Maybe the polls are wrong.
I don’t know?
One hundred days before the presidential election, Joe Biden has built a commanding and enduring lead over Donald Trump, whose path to victory has narrowed considerably in the months since the coronavirus pandemic began.
The president’s fortunes appear increasingly tied to the trajectory of a public health crisis he has failed to contain, with the death toll past 145,000 and the economy in turmoil.
A Washington Post-ABC News poll this month showed Biden far ahead of Trump, 55% to 40% among registered voters. That contrasted with March, when Biden and Trump were locked in a near tie as the virus was just beginning to spread.
The same poll found Trump’s approval ratings had crumbled to 39%, roughly the same share of the electorate that approved of his response to the outbreak while 60% disapproved. Especially troubling for the president are a new spate of polls that suggest he is losing his edge on the economy, formerly Biden’s greatest vulnerability.
“It is very hard to envision a scenario where you can make an argument for the president’s re-election if unemployment is well over 10% and there’s no sign that the pandemic is under control,” said Michael Steel, a Republican strategist who was an adviser for Jeb Bush’s 2016 presidential campaign.
“The political environment and the economic situation could look very different 100 days from now, but if the election were held today, it is very likely that the former vice-president would win – and pretty substantially.”
Surveys show Biden ahead in a clutch of battleground states that secured Trump’s victory in 2016, including Wisconsin, Pennsylvania and Michigan. A Quinnipiac University poll of Florida, seen as crucial for Trump, found Biden up by 13 points.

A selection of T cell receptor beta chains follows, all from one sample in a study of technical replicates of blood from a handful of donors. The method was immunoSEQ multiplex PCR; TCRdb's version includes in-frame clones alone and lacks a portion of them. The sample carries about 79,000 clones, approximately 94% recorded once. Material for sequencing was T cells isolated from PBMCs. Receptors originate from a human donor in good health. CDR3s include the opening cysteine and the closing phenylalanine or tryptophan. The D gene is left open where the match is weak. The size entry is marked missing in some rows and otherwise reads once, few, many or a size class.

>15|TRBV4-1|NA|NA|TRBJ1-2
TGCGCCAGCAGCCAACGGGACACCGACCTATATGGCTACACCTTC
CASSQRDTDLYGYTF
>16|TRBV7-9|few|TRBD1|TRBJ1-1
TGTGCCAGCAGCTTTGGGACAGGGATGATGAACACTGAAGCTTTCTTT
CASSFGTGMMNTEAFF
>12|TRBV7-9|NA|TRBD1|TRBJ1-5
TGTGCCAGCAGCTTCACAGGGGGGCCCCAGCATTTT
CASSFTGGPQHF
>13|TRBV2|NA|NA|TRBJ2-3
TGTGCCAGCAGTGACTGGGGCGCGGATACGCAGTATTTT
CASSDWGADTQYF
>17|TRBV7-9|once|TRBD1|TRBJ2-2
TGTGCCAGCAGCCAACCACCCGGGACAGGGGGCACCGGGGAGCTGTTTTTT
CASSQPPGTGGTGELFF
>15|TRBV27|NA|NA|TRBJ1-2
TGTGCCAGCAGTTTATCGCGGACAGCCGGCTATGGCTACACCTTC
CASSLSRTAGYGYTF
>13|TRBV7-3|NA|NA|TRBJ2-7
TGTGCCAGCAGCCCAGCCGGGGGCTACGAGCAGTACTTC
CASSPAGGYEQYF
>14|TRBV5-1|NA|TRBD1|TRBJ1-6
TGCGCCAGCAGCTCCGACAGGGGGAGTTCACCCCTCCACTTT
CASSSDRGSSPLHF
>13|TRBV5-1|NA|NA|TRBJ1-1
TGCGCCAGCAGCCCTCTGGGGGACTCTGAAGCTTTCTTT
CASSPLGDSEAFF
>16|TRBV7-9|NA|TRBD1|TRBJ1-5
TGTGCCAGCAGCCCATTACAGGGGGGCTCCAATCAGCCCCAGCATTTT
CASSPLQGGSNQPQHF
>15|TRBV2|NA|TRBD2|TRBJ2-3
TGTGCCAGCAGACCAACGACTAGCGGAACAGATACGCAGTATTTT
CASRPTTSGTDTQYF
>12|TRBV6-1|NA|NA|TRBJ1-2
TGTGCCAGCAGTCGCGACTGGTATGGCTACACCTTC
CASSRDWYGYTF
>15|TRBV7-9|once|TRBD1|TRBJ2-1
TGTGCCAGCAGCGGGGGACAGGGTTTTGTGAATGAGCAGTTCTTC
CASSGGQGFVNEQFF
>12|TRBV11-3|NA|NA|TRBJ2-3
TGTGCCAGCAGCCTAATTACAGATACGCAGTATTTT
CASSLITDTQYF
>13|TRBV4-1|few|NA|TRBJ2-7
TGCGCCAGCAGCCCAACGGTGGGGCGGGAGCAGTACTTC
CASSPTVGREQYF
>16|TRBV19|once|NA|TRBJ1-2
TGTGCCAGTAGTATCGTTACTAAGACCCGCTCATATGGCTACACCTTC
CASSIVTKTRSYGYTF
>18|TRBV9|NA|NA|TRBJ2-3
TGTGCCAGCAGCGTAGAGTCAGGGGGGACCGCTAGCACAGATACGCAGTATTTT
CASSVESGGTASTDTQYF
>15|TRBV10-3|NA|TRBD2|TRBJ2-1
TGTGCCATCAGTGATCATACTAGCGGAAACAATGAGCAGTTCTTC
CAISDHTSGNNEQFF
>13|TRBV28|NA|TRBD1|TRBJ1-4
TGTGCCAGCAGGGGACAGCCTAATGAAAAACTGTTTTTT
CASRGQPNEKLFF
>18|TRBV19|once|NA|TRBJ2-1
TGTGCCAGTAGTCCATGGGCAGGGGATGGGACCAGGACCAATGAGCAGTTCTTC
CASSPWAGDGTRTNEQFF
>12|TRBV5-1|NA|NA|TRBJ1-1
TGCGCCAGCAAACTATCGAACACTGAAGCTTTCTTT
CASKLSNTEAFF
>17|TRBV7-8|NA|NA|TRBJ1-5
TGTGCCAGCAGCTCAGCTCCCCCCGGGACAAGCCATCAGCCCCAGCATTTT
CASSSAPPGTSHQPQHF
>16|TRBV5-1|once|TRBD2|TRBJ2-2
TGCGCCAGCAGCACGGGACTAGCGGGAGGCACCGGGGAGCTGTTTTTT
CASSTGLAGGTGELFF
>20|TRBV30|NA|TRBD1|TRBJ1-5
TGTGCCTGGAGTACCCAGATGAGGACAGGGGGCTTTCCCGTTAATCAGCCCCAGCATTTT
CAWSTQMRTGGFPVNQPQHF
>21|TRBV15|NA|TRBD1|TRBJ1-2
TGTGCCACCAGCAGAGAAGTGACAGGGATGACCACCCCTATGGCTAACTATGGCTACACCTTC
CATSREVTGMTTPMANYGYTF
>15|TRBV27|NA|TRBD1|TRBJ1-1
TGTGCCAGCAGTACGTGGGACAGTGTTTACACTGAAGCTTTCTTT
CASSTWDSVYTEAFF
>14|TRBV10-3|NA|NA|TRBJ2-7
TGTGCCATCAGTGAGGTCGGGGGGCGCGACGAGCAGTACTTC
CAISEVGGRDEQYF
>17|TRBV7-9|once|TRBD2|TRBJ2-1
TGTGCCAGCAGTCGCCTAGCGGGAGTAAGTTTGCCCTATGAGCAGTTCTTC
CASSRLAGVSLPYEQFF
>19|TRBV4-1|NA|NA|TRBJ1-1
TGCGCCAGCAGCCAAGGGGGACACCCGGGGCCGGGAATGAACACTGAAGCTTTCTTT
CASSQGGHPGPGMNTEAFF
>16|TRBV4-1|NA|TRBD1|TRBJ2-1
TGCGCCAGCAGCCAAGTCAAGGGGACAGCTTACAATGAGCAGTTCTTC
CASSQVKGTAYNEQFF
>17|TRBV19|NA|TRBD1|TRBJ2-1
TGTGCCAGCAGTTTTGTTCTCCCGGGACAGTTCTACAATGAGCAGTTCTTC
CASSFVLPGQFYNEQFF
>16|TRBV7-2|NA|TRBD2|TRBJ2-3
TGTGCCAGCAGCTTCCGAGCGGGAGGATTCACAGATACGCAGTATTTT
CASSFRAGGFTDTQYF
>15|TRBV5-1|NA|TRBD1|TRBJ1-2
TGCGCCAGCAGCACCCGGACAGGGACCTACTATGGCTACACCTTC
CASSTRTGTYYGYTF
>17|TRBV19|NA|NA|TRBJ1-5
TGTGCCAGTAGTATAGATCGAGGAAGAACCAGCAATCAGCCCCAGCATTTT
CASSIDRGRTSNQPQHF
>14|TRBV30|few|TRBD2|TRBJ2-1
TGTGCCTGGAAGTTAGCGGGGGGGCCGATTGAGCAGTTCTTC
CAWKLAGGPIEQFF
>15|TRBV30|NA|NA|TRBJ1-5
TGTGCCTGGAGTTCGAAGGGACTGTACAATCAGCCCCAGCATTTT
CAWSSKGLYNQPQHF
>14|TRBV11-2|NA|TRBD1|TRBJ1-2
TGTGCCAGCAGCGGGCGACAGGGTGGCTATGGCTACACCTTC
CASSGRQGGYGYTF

Biden’s campaign is now eyeing an expanded electoral map that could also deliver control of the Senate, challenging Trump in traditionally Republican states like Arizona, where the president has consistently led in statewide polls, as well as in conservative strongholds like Texas, where a new Quinnipiac poll found the candidates neck-and-neck.
Trump has dismissed polling that shows him losing as “fake”, adamant that he defied Beltway prognosticators in 2016 and is poised to do it again. “I’m not losing,” he insisted during a recent Fox News Sunday interview, when presented with the network’s latest poll showing him trailing Biden by eight points.
Political strategists caution that much can – and almost certainly will – change in the coming months, especially in a race shaped so profoundly by the pandemic. There is a general expectation the contest will be closely fought, as presidential elections have been for decades in a deeply polarized climate.
At the same time, widespread uncertainty hangs over the security and administration of an election again threatened by foreign interference and disinformation. The pandemic has raised new concerns about voting procedures, amid Trump’s escalating attacks on mail-in ballots and unprecedented efforts to sow doubt about the legitimacy of the result in November.
Trump’s prospects likely hinge on his ability to persuade Americans he deserves a second term. Yet he remains almost-singularly focused on rallying a loyal but shrinking core of supporters. In recent weeks, he has sought to stoke white fear and cultural backlash with an aggressive response to anti-racism protests, a defense of Confederate monuments and a dark Fourth of July speech in which he claimed children are being taught to “hate” America.
Even if the polls are wrong, and even though we do have signs of Trump’s support increasing in certain sectors, we are nonetheless facing a disaster. Right now, I would bet money against Trump winning this election.
We need to do everything we can to support him, because if he loses, all hell is going to break loose, and our country is doomed. There will be no going back to normal. It will be game over for America as we know it and our only path forward will be to push for the breakup of the United States.
That is the plan moving forward, by the way, in the case that Trump loses. So, get ready for that.